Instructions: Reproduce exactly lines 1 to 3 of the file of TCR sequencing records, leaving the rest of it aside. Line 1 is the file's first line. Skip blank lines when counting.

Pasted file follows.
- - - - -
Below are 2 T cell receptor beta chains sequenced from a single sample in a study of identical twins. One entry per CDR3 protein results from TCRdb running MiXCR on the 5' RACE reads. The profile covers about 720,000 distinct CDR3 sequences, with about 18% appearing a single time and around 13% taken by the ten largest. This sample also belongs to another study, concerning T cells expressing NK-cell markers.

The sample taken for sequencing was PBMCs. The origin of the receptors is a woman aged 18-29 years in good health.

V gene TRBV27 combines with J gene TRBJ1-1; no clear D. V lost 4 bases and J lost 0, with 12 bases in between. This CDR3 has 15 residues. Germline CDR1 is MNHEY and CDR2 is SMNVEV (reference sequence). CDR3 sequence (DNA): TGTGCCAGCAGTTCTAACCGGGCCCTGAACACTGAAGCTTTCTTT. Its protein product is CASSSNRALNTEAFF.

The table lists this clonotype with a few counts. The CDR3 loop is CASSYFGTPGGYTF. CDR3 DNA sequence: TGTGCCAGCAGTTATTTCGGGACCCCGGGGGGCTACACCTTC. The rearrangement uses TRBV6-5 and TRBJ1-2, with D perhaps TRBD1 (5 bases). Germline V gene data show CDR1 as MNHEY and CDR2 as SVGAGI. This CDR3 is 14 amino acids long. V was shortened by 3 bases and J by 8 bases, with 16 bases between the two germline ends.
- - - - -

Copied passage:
Below are 2 T cell receptor beta chains sequenced from a single sample in a study of identical twins. One entry per CDR3 protein results from TCRdb running MiXCR on the 5' RACE reads. The profile covers about 720,000 distinct CDR3 sequences, with about 18% appearing a single time and around 13% taken by the ten largest. This sample also belongs to another study, concerning T cells expressing NK-cell markers.

The sample taken for sequencing was PBMCs. The origin of the receptors is a woman aged 18-29 years in good health.

V gene TRBV27 combines with J gene TRBJ1-1; no clear D. V lost 4 bases and J lost 0, with 12 bases in between. This CDR3 has 15 residues. Germline CDR1 is MNHEY and CDR2 is SMNVEV (reference sequence). CDR3 sequence (DNA): TGTGCCAGCAGTTCTAACCGGGCCCTGAACACTGAAGCTTTCTTT. Its protein product is CASSSNRALNTEAFF.